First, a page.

Maria McNamara’s research is projected on the walls of Barnardo Square in Dublin during Science Week!



New study sheds light on life in ancient tropical seas


A new study sheds new light on the creatures that inhabited the tropical seas surrounding the UK at the start of the age of the dinosaurs.

Some 210 million years ago, the UK consisted of many islands, surrounded by warm seas. Europe at the time lay farther south, at latitudes equivalent to North Africa today. Much of Europe was hot desert, and at this point was flooded by a great sea – the Rhaetian Transgression.

The study was led by Valentina Rossi, who is a PhD student with Maria McNamara in the School of BEES, but conducted the research while an intern with Mike Benton at the University of Bristol. The study, published in Proceedings of the Geologists’ Association (10.1016/j.pgeola.2016.05.003), is the most extensive ever published on the Rhaetian rocks and is based on more than 26,000 identified fossils of sharks, bony fishes, marine reptiles, and other creatures.

Valentina, who worked on the reptile remains, said “We found teeth and bones of ichthyosaurs and plesiosaurs, the classic great sea dragons of the Triassic and Jurassic.”

The new work has illuminates changes in marine ecosystems during a remarkable rise in sea level. The fossils even include dozens of examples of coprolites – fossil dung – some of which contain bones and scales of fish and reptiles – clear evidence of who was eating whom in those ancient seas.

Mears, E., Rossi, V., MacDonald, E., Coleman, G., Davies, T., Arias-Riesgo, C., Hildebrandt, C., Thiel, H., Duffin, C.J., Whiteside, D.I., Benton, M.J., 2016. The Rhaetian (Late Triassic) vertebrates of Hampstead Farm Quarry, Gloucestershire, UK. Proceedings of the Geologists’ Association, published online 14/6/2016. DOI: 10.1016/j.pgeola.2016.05.003. CLICK HERE TO DOWNLOAD THE PDF!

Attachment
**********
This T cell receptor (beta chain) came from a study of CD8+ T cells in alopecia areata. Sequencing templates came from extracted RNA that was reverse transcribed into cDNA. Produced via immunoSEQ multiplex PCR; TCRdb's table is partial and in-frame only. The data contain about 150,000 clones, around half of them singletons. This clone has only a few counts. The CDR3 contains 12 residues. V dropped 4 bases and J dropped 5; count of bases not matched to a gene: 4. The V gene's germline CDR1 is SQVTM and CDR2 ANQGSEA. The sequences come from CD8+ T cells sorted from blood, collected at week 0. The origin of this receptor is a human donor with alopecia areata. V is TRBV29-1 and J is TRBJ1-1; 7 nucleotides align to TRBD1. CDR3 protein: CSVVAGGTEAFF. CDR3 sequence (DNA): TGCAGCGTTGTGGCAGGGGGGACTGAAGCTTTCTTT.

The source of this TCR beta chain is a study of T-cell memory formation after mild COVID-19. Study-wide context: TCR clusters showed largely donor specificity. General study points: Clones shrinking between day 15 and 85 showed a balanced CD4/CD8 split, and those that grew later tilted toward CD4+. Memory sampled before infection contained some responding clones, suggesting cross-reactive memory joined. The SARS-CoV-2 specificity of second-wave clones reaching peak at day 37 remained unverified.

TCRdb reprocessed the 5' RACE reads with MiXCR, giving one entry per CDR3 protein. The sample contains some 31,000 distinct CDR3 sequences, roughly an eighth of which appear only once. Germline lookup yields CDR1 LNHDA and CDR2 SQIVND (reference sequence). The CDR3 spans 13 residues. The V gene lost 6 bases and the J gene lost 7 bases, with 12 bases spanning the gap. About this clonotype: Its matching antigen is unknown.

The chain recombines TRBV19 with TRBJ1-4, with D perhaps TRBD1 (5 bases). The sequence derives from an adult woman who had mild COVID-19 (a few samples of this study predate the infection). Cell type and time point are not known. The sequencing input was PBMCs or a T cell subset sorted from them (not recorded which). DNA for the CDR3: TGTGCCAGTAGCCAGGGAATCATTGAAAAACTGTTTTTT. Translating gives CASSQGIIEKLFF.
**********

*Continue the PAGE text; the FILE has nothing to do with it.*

New Paper in Current Biology

McNamara, M.E., Orr, P.J., Kearns, S.L., Alcalá, L., Anadón, P., Peñalver, E., 2016. Reconstructing carotenoid-based and structural coloration in fossil skin. Current Biology, published online 31/3/2016. DOI: CLICK HERE TO DOWNLOAD THE PDF!


Repro Free Provision 310316 The colours of the skin of a 10 million year old Spanish snake have been discovered from its colourless fossil remains by scientists at University College Cork (UCC). Picture shows UCC paleobiologist Dr Maria McNamara, with Bertie the boa constrictor who has the same colouring as the 10 million year old snake. Research by Dr Maria McNamara, UCC and her team have found that some fossils can retain evidence of skin colour from multiple pigments and structural colours depending on the conditions in which they fossilized which will aid research into the evolution and function of color in animals. Pic Michael Mac Sweeney/Provision












See media links related to the research here:

Visit to Áras an Uachtaráin


On 31st January Maria was invited to meet the President of Ireland, Dr Michael D. Higgins, and his wife Sabrina, at Áras an Uachtaráin in Dublin at an event to celebrate the achievements of Irish women scientists. What a wonderful opportunity to form new links with other successful Irish scientists from diverse disciplines!

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